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Ontario Tech acknowledges the lands and people of the Mississaugas of Scugog Island First Nation.

We are thankful to be welcome on these lands in friendship. The lands we are situated on are covered by the Williams Treaties and are the traditional territory of the Mississaugas, a branch of the greater Anishinaabeg Nation, including Algonquin, Ojibway, Odawa and Pottawatomi. These lands remain home to many Indigenous nations and peoples.

We acknowledge this land out of respect for the Indigenous nations who have cared for Turtle Island, also called North America, from before the arrival of settler peoples until this day. Most importantly, we acknowledge that the history of these lands has been tainted by poor treatment and a lack of friendship with the First Nations who call them home.

This history is something we are all affected by because we are all treaty people in Canada. We all have a shared history to reflect on, and each of us is affected by this history in different ways. Our past defines our present, but if we move forward as friends and allies, then it does not have to define our future.

Learn more about Indigenous Education and Cultural Services

Allyship: Addressing your privilege

August 12, 2020

Unfortunately, a Pepsi peace offering will not abolish racism. Reparations will begin with accountability and education. With that being said, it is not the responsibility of Black people to educate others on why they are deserving of equality. Confront personal prejudices and consider your subtle contributions to racism. Use your privilege to create a dialogue by challenging the racially motivated comments made by friends and family. Without action, allyship becomes performative activism.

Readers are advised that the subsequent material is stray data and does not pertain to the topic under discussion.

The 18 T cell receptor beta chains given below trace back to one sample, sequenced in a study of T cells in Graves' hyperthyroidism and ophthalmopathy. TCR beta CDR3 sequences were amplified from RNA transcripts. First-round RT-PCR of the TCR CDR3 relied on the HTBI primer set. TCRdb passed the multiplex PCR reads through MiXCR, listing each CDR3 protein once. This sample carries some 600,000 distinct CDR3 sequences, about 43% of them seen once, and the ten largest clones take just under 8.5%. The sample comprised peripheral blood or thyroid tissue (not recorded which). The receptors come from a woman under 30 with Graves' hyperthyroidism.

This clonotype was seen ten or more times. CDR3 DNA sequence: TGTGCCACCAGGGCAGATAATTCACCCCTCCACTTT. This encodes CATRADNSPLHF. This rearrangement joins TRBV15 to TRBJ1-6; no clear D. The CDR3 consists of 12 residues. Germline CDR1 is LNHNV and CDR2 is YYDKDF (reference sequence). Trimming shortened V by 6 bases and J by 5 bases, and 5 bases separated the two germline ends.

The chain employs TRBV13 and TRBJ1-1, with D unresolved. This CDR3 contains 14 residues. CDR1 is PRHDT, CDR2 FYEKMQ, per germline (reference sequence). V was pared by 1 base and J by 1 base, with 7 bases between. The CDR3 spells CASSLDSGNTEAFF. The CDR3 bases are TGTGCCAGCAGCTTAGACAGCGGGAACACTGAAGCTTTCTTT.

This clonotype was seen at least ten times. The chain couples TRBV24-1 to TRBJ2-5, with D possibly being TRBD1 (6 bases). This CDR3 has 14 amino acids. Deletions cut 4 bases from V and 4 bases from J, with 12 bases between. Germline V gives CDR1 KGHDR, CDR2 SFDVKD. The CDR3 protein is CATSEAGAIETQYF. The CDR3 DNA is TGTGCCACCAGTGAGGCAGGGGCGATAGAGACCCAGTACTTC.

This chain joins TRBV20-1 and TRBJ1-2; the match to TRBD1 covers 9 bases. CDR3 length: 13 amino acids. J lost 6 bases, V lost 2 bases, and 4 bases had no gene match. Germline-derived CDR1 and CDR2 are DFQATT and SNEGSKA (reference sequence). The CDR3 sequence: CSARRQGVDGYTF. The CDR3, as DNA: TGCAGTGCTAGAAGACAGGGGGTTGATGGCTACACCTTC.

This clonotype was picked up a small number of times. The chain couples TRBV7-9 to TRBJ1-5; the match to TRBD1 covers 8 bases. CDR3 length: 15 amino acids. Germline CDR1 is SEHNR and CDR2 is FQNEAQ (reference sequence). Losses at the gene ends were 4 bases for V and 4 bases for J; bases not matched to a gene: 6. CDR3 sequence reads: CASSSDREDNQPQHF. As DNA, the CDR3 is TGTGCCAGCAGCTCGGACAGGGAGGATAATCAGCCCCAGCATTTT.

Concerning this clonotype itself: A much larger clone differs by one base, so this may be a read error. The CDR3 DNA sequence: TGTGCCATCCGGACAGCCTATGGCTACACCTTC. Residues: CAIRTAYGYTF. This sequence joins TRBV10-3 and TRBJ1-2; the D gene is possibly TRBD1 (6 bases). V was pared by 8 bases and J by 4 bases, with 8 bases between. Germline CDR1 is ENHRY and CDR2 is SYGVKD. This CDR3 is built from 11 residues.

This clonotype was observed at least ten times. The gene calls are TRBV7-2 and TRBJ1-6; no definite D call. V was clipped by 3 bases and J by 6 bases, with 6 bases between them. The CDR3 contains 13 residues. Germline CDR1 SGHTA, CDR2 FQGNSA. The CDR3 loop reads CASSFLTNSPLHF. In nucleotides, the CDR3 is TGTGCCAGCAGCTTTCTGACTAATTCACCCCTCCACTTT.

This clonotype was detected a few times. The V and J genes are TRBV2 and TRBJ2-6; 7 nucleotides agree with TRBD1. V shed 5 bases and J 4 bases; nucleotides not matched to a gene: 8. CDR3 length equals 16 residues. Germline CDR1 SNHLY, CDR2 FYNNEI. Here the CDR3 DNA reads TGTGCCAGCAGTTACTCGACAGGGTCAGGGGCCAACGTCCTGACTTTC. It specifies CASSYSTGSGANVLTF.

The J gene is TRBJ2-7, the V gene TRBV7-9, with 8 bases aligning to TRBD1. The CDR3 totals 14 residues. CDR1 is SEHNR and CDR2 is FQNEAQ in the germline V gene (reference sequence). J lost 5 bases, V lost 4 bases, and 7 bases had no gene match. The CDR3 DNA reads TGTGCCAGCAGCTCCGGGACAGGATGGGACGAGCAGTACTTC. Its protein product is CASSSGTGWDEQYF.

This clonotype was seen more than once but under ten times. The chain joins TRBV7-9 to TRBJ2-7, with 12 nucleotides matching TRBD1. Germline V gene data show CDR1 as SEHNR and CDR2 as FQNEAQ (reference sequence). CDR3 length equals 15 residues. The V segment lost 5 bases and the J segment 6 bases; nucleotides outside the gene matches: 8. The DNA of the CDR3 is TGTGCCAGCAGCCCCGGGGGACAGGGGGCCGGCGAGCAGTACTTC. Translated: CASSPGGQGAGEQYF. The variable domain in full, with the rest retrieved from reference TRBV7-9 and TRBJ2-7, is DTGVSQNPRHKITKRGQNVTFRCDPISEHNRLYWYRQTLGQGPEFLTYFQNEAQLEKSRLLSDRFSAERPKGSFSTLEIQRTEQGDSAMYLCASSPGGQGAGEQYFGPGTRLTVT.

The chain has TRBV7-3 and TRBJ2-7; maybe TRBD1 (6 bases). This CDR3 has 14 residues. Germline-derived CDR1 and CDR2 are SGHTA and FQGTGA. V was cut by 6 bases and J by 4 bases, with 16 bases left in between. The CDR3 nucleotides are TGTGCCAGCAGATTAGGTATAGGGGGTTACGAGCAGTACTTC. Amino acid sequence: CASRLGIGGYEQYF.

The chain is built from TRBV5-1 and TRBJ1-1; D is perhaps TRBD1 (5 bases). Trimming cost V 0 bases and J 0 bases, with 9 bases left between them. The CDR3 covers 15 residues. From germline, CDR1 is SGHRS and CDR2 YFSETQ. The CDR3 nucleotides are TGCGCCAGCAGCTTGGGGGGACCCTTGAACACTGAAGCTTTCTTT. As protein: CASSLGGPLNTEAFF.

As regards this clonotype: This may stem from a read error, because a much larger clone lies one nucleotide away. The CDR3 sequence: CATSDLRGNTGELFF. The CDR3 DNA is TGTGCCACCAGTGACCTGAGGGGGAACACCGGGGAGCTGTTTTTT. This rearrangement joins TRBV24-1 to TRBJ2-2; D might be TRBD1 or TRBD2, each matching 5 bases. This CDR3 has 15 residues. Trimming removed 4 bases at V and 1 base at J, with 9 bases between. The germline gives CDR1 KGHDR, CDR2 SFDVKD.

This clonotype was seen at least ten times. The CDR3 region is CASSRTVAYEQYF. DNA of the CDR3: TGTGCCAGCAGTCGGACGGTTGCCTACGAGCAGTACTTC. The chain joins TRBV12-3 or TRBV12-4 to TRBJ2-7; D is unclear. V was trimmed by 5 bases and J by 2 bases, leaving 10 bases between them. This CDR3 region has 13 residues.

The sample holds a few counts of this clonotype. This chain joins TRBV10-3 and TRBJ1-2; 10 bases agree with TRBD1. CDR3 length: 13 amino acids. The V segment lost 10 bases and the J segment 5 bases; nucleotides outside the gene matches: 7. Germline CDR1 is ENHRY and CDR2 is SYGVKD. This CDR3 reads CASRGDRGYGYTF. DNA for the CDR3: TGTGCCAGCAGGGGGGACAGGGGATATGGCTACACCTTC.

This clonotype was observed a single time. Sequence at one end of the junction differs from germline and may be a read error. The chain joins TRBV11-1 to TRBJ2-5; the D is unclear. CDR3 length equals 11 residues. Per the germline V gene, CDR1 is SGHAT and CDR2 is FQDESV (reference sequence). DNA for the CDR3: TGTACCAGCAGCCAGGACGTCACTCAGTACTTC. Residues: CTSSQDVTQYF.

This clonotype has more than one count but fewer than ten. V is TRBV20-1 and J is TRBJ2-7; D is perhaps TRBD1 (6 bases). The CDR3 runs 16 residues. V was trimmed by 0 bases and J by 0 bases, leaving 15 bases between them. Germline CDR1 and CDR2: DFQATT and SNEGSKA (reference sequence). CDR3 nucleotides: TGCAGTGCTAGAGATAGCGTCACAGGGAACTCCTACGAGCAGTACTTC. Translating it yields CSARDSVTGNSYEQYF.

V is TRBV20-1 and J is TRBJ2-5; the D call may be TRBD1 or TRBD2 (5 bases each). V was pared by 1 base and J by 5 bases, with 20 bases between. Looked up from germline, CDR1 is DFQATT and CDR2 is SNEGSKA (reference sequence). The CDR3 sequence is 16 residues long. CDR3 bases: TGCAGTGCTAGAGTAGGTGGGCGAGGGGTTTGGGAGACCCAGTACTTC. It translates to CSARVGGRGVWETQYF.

Confronting insensitive language and ignorant phrases:

“I don't see colour.”

See it, acknowledge it, and understand that colour “blindness” is not the objective. Although this statement might aim to announce an allyship with members of an oppressed group, by design it dismisses the unique injustices faced within the Black population. “Not seeing colour” is choosing ignorance. The phrase passively invalidates the inequalities endured by different racial groups as a way to simplify the complexities of our history. Rather than opting for a vision deficiency, consider “colour” when challenging your own internalized prejudices and understand the privilege in choosing not to see race.

“I’m not racist, I have a Black friend.”

The infamous “Black card” does not exist. Your “Black friend” is not your “get out of jail free card” to excuse racist behaviour. Rather than weaponizing your friendship, perhaps self-reflect and apologize to the offended for your word choice and actions. Remind yourself that you are in no position to invalidate someone’s feelings in response to your behaviour.

“All lives matter.”

All lives do matter, however, not all lives are being treated as such. Consider your motive in making these claims. All lives will not matter until Black lives do. Using “all lives matter” as an attempt to dismantle the Black Lives Matter movement is counterproductive. People of colour have been disadvantaged on a systemic scale, resulting in limited opportunities and unjust treatment on the basis of skin pigmentation. Aligning with the notion that “all lives matter,” why not employ the necessary parameters to protect and empower ALL lives rather than just white lives? This is a matter of equity and justice.

“Well you don’t count, you’re not really Black.” 

A Black person’s interest in something that society has deemed “for white people,” does not take away from their identity as a Black person. What does it mean to you to be a Black person? Claiming a Black person “isn’t Black” because they don’t fit your stereotype, is evidence of internalized prejudices. Perhaps take a moment to reevaluate your belief system and make a conscious effort to confront your biases and unlearn them. 

“If they can say it, why can’t I?”

If you are not Black don’t say it.

“I posted a Black square on #BlackOutTuesday, now what?”

To access more resources to help the cause, visit the Black Lives Matter resource site.

By Erin Horne